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The Handley Page Halifax is a British Royal Air Force (RAF) four-engined heavy bomber of the Second World War. It was developed by Handley Page to the same specification as the contemporary twin-engine Avro Manchester.
|Handley Page Halifax B.III showing the later rectangular fins and Bristol Hercules radial engines|
Type of aircraft
|National origin||United Kingdom|
|First flight||25 October 1939|
|Introduction||13 November 1940|
|Retired||1961 (Pakistani Air Force)|
|Primary users||Royal Air Force|
Royal Canadian Air Force
Royal Australian Air Force
Free French Air Force
|Number built||6,176+ 2 HP.57 Prototypes|
The Halifax has its origins in the twin-engine HP56 proposal of the late 1930s, produced in response to the British Air Ministry's Specification P.13/36 for a capable medium bomber for "world-wide use." The HP56 was ordered as a backup to the Avro 679, both aircraft being designed to use the underperforming Rolls-Royce Vulture engine. The Handley Page design was altered at the Ministry to a four-engine arrangement powered by the Rolls-Royce Merlin engine; the rival Avro 679 was produced as the twin-engine Avro Manchester which, while regarded as unsuccessful mainly due to the Vulture engine, was a direct predecessor of the famed Avro Lancaster. Both the Lancaster and the Halifax emerged as capable four-engined strategic bombers, thousands of which were built and operated by the RAF and several other services during the War.
On 25 October 1939, the Halifax performed its maiden flight, and it entered service with the RAF on 13 November 1940. It quickly became a major component of Bomber Command, performing routine strategic bombing missions against the Axis Powers, many of them at night. Arthur Harris, the Air Officer Commanding-in-Chief of Bomber Command, described the Halifax as inferior to the rival Lancaster (in part due to its smaller payload) though this opinion was not shared by many of the crews that flew it, particularly for the MkIII variant. Nevertheless, production of the Halifax continued until April 1945. During their service with Bomber Command, Halifaxes flew a total of 82,773 operations and dropped 224,207 tons of bombs, while 1,833 aircraft were lost. The Halifax was also flown in large numbers by other Allied and Commonwealth nations, such as the Royal Canadian Air Force (RCAF), Royal Australian Air Force (RAAF), Free French Air Force and Polish forces.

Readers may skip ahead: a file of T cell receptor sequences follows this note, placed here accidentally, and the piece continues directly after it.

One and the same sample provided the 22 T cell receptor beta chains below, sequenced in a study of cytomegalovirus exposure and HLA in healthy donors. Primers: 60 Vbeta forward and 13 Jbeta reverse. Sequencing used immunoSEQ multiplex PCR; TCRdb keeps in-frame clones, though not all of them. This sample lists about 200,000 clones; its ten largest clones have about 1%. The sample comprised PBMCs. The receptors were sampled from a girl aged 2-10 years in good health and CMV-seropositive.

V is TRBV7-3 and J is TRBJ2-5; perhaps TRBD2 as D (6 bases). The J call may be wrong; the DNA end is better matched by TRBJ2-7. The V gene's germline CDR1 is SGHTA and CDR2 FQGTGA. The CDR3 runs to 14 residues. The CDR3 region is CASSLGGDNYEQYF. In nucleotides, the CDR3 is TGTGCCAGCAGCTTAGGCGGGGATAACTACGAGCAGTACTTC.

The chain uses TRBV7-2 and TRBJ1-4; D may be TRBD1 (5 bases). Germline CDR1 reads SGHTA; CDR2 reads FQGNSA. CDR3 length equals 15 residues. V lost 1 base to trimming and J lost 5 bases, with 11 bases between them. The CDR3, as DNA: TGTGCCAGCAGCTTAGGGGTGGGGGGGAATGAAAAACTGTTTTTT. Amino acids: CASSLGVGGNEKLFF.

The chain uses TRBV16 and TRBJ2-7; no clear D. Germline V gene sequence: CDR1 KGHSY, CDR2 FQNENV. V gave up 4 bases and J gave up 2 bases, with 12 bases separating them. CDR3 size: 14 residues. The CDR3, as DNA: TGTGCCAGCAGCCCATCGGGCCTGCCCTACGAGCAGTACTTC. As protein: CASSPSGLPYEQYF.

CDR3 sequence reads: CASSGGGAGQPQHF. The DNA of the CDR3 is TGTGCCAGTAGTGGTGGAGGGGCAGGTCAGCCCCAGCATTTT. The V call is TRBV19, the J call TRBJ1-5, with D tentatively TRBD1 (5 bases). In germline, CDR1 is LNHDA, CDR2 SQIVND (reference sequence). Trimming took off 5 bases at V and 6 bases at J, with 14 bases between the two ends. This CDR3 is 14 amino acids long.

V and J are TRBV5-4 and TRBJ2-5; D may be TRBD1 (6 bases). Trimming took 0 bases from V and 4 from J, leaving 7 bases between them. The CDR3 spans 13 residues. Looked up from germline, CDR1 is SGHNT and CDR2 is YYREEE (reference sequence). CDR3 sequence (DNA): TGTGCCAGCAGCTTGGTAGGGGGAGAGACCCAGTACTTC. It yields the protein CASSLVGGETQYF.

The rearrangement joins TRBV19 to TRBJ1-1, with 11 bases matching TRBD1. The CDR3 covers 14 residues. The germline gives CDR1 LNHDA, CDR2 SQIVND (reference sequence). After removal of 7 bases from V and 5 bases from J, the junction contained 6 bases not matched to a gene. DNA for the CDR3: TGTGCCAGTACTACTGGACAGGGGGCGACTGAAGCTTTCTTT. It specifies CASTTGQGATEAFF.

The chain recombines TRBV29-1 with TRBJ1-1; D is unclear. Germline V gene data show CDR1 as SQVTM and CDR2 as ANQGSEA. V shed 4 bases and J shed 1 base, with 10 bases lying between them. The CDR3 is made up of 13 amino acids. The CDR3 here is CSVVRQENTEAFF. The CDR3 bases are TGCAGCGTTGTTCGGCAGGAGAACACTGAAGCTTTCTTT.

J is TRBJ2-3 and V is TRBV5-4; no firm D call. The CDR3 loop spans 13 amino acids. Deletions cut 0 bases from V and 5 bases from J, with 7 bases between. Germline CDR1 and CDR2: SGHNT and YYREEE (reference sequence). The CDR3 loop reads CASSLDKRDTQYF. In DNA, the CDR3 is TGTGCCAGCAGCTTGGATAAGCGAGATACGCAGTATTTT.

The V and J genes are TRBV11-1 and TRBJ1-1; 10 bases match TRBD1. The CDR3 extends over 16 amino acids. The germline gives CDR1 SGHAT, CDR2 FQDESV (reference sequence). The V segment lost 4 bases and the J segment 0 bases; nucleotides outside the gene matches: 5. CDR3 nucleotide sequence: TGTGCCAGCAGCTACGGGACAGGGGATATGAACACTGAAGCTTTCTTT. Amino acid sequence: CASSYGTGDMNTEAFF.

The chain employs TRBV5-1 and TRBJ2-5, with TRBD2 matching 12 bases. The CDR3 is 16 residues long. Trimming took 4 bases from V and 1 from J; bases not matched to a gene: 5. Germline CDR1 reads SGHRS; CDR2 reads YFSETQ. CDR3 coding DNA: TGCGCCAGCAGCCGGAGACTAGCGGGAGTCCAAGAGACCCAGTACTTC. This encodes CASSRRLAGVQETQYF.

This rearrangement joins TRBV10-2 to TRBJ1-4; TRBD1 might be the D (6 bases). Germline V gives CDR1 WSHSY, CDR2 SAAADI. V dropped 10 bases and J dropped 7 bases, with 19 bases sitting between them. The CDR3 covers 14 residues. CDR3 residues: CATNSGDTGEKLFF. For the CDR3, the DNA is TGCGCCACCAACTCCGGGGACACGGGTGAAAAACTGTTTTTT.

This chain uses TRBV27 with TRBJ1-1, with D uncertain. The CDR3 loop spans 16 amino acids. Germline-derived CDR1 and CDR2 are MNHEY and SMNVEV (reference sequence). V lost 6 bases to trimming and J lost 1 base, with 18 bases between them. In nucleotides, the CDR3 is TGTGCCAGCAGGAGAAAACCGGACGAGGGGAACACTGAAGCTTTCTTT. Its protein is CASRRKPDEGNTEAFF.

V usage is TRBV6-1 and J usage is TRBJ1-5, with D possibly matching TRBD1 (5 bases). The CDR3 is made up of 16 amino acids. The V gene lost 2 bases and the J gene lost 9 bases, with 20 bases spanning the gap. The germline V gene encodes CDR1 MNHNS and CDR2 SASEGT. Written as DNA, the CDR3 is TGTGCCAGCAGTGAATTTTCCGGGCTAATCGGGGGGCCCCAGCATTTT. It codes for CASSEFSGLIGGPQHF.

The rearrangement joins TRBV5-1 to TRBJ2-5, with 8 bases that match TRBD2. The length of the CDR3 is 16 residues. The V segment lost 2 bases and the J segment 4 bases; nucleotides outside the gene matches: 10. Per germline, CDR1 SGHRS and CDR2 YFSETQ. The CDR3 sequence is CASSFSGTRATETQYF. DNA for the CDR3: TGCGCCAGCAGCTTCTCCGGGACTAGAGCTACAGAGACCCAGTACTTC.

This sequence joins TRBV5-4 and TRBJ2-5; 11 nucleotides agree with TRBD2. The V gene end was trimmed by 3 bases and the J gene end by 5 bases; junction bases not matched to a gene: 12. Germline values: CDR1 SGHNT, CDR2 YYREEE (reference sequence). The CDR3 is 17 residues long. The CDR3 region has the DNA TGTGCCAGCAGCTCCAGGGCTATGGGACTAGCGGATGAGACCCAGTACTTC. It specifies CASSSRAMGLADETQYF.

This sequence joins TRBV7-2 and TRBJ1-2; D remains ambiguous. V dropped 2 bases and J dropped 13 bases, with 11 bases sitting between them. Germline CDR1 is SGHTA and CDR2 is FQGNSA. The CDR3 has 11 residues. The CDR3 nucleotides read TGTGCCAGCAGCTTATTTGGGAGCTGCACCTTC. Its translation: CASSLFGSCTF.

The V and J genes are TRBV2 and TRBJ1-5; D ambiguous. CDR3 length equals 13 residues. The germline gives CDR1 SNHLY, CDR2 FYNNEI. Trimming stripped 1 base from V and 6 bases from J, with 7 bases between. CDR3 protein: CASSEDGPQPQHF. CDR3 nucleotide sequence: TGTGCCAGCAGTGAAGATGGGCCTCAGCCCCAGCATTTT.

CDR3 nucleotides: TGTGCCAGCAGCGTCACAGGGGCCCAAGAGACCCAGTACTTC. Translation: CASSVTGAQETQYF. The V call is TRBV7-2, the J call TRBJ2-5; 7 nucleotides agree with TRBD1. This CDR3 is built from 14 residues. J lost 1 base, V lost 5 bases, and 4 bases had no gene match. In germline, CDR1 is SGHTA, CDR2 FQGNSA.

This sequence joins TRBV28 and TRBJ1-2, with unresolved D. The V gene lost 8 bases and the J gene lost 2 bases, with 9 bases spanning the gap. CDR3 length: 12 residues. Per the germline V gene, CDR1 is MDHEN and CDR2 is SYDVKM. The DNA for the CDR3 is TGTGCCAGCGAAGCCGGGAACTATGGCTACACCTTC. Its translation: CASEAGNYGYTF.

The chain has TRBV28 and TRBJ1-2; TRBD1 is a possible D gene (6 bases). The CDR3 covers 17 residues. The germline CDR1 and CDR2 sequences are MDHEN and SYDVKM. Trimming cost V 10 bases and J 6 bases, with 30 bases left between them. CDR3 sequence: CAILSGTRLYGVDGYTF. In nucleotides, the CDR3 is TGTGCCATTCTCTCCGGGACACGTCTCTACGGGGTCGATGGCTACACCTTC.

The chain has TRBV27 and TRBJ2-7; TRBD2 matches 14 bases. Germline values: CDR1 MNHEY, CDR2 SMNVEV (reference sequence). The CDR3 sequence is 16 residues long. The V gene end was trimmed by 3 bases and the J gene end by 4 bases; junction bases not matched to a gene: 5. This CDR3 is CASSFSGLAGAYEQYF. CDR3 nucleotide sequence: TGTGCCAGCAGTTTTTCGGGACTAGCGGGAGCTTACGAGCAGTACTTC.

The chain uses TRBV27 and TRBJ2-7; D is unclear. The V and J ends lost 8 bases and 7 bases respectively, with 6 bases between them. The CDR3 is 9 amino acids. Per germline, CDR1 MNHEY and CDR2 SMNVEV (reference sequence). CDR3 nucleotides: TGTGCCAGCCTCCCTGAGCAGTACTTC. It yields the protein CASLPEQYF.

Various improved versions of the Halifax were introduced, incorporating more powerful engines, a revised defensive turret layout and increased payload. It remained in service with Bomber Command until the end of the war, performing a variety of duties in addition to bombing. Specialised versions of the Halifax were developed for troop transport and paradrop operations. After the Second World War, the RAF quickly retired the Halifax, the type being succeeded as a strategic bomber by the Avro Lincoln, an advanced derivative of the Lancaster. During the post-war years, the Halifax was operated by the Royal Egyptian Air Force, the French Air Force and the Royal Pakistan Air Force. The type also entered commercial service for a number of years, used mainly as a freighter. A dedicated civil transport variant, the Handley Page Halton, was also developed and entered airline service; 41 civil Halifax freighters were used during the Berlin Airlift. In 1961, the last remaining Halifax bombers were retired from operational use.
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